(Arei Mohamed Saleh, Ahmed Alhaj, farajat.net): Please follow to this part one of the interview conducted by 3cr radio Eritrean Program on Monday 22ndOf December 2014 at 8.00pm Local time with Professor Mike Smith from Macquarie University’s department of policing, intelligence and counter terrorism. Professor Smith has been appointed as a chairperson of a new commission to investigate alleged human rights violations in Eritrea
Q1: Since a commission of inquiry has been set up, it means there are possible crimes of against humanity committed in Eritrea, if so what is the time frame the commission will investigate in?
A: the commission of enquiry has been mandated to investigate alleged human rights violations in Eritrea. We are required; the commission has been established to report back with written report by June 2015 which is only about six months away from here. Now, there is no mentioned in the resolution of crime against humanity so the way which we’ll be doing our investigation, will be to try to document what violations of human rights have occurred and if quite possible, I am only say possible and there has been a similar baton in other commission of violation of such and had been established that might suggest violation against humanity, but this is not something that this commission is asked to look to. Bust some other commission will be looking into.
Q2:You launched your inquiry task on the 20th of November 2014 and have already met with Eritreans in Switzerland and Italy. Do you plan to meet Eritreans residing in other countries, in particular the Sudan ad Ethiopia where there are a large number of Eritrean refugees?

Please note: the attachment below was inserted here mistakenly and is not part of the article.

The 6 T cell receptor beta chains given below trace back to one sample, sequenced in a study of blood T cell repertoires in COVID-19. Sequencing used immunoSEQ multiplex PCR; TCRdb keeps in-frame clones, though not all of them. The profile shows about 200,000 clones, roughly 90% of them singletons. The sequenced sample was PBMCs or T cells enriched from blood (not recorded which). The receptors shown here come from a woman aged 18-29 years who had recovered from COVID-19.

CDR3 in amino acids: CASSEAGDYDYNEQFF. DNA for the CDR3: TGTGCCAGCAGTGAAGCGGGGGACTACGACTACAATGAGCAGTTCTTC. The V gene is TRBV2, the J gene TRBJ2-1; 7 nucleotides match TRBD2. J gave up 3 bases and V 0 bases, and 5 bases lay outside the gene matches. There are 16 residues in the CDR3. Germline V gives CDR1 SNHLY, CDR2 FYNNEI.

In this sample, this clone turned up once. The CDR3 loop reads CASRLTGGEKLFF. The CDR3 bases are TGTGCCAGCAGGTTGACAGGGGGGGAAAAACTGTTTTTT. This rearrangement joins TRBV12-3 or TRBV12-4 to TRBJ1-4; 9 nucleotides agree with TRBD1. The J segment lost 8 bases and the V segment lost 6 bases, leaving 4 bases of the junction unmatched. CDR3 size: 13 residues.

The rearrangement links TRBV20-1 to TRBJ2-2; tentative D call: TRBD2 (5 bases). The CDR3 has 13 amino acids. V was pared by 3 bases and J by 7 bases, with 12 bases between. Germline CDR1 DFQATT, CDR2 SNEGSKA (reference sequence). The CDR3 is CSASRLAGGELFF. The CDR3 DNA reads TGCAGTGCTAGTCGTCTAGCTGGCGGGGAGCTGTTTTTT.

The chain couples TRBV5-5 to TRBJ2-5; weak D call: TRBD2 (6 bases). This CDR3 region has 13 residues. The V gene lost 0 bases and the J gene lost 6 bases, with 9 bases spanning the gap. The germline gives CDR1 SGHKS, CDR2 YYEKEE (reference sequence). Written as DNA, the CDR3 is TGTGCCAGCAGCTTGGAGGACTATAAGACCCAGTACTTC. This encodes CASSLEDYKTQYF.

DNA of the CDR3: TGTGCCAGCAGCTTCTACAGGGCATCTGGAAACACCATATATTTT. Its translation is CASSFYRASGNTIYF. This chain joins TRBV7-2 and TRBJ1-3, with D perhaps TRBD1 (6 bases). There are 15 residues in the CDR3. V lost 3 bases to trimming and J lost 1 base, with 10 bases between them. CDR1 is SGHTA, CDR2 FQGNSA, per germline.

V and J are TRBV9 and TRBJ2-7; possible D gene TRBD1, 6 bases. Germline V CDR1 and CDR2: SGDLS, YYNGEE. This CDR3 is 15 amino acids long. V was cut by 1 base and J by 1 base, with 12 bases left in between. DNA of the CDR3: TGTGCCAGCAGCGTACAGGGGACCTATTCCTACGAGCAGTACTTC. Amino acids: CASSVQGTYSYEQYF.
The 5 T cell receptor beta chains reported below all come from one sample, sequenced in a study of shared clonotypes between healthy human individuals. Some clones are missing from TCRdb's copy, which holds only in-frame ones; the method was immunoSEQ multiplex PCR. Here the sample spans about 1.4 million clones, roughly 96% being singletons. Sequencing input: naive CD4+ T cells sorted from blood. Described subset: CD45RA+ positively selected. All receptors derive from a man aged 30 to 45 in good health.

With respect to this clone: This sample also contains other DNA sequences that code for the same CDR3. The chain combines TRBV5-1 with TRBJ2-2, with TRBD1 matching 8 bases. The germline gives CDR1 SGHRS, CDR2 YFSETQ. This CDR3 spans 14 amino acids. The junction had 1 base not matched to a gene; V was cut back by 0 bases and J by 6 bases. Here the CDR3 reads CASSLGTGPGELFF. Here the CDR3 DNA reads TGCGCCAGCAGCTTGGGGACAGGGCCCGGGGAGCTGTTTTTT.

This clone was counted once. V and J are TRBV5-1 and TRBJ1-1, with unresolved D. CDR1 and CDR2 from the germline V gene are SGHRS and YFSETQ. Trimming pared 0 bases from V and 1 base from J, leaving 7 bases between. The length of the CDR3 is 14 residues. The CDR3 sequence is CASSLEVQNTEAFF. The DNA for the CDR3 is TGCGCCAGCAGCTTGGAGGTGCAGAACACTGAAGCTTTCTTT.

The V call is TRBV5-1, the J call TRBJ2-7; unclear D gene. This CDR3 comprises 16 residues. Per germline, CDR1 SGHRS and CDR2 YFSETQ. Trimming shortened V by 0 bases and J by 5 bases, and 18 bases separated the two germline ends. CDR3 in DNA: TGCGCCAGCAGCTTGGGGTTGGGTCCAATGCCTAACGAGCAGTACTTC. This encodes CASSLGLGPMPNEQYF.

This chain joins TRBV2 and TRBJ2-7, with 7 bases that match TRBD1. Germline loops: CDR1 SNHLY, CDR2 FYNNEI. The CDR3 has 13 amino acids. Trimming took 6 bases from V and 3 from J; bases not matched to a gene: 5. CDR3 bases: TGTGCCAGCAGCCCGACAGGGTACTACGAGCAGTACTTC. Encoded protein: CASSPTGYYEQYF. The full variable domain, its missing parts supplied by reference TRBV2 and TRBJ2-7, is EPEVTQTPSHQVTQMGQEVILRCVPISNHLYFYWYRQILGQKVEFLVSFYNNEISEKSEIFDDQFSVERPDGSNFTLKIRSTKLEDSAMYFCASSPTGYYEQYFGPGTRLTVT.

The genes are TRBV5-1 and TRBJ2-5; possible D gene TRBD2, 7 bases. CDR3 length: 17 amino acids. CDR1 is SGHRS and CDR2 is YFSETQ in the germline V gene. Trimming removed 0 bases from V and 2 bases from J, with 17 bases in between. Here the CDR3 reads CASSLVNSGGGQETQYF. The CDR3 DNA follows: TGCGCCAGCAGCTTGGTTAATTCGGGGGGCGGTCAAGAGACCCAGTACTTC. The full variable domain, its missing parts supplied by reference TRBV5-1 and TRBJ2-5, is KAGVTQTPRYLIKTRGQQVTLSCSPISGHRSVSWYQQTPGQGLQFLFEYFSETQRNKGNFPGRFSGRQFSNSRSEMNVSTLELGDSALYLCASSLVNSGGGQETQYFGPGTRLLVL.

A: Yes and very definitely and we would like to meet Eritreans who are living in a number of different countries.
We have in fact sent letters to a number of the neighboring countries to Eritrea and asked if we could visit and meet Eritrean people for an interview there, but till now we will not know which countries will be happy to do so and which will not, we do not know which country we will be visiting.
But certainly we will be visiting a number of countries. We would like to visit all countries where Eritreans are living including Australia, but the practical fact is that we have been given a short period of time and we are part time commission and we will not be able to visit all countries, but we will do what we can.
Q3:Are you optimistic that the Eritrean government will allow you to visit Eritrea? If not, how will this affect your work?